Taoiseach Leo Varadkar has promised a five-year income tax cut if Fine Gael wins the next election.
When talks about extending the life span of the minority government into the fourth week, Mr Varadkar massively raised his stakes.
He used Ard Fheis's televised speech to turn on Fianna Fail, saying that they were "not easy" to negotiate.
"We know what we inherited from Fianna Fáil – bankrupt banks cannot lend, ghosts, Pyrite, Mica, Priory Hall, hundreds of thousands of people in negative equity, mortgage arrears, and hundreds of thousands of construction workers on that charity," he said.
But most of the attention focused on the big promise to reduce income tax rates for middle income families.
Mr Varadkar said "the frivolous mismanagement of the past is unfair to all".
"This has resulted in hundreds of thousands of jobs being lost, public services being cut, taxes going up and future generations burdened with huge national debt."
He claimed Fine Gael had succeeded in reversing many injustices "but some elements survived".
"For example, the average income earner in Ireland pays the highest tax. Full-time income on average is almost € 46,000 but in Ireland we pay the highest tax rate of just over € 35,000.
"This makes parents reluctant to return to the world of work, does not encourage people who emigrate from returning home, and makes it harder to attract good jobs and talent to Ireland."
Taoiseach said the current tax rate – which sees workers paying 40pc tax at recipients of more than € 35,300 – "is holding our country back".
"Fine Gael will put an end to that injustice. But we will not do it in a big dramatic move – we have learned from Fianna Fáil's mistakes. We will do it in a sustainable and affordable way.
"During the last 3 budgets, Fine Gael and Independents in Government have increased the point where people pay higher tax rates, but we have to go further now," Varadkar said.
He then promised: "So, over the next five budgets, we will commit to increasing the point where people pay the highest tax rate of up to € 50,000 for one person or € 100,000 for two couples on income.
"We will end this injustice and allow people who work hard to save more of the money they earn."
This move will likely get an attack from the Opposition parity which will see it as a reminder of the Celtic Tiger years.
Mr Varadkar touched on the crisis in housing and health in his speech.
Regarding housing, he said: "Fine Gael firmly believes that every family must have a roof over their heads, a place to call home.
"Fine Gael is the owner of the house. And now it's our mission to ensure that home ownership is achievable and affordable for many people who feel that they are beyond their reach.
"Years of housing crisis and maybe decades of making it."
Regarding health, Mr Varadkar said: "We live longer and are healthier than before.
"Today more people survive cancer than die. And survival rates for strokes and heart attacks also increase.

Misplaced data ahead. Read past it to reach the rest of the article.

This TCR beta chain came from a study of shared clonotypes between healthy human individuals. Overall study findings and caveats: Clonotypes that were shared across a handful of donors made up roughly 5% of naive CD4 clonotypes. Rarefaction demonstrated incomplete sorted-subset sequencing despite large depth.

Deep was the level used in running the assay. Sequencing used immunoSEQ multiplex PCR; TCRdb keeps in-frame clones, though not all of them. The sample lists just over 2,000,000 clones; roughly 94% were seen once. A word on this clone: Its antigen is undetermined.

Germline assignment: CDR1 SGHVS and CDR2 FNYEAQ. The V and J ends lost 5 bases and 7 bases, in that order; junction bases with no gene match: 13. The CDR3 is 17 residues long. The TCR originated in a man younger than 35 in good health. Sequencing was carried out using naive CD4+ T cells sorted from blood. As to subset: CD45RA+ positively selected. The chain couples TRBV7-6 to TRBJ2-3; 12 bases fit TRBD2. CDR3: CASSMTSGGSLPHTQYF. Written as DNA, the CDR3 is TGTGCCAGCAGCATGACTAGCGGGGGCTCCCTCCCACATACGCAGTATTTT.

"The waiting time for operations and procedures will decrease.
"These things are not just coincidences. They are a direct result of Government policies and strategies, Government expenditures and resources, and the professionalism and quality of our health care staff.
"Now we need more, especially when it comes to problems that seem difficult to solve like crowded hospitals."
Meanwhile, Micheál Martin has criticized Taoiseach Leo Varadkar's tax cuts – urging Fine Gael to "cool the jet" on promises of election tax.
The parties disputed about when a review of the Confidence Agreement and Supply had to end the renegotiation must begin and speculation about the immediate election had been increased by the key Taoiseach address at the party's Ard Fhéis.
Mr. Martin urged caution and claimed that the promise could cost up to € 4 billion. He said the pledge was reminiscent of what was made before the last General Election.
"Remember the last General Election … & # 39; US-style tax and we will eliminate Universal Social Charge (USC) & # 39 ;?
"It was a promise of € 4 billion left as soon as they entered the government … so the jet chilled in terms of the tax promise of Fine Gael.
"It was the election platform speech … and once again there was no charge attached to it."
At Citywest Fine Gael is eager to declare that they are ready for elections. In response, Martin said all parties were ready for the election.
But he tried to play down the prospect of the country going to the polls in a snap election saying:
"The only people who create an aura of instability around the government are the government itself, especially Leo Varadkar."
Martin said it was clear some ministers, including Simon Harris, were interested in the election but once again reiterated the need to avoid elections until the Brexit agreement was ratified.
"I cannot explain the kind of youth behavior of ministers today," he said of various statements made by senior Fine Gael members who urged that talks on a new agreement should begin.
Martin also said the Government was unprepared for no Brexit agreement but said that there was "some distance" yet to enter the British parliament in relation to getting an agreement through parliament, expressing optimism that the agreement was agreed between Britain and Britain. European Union this week.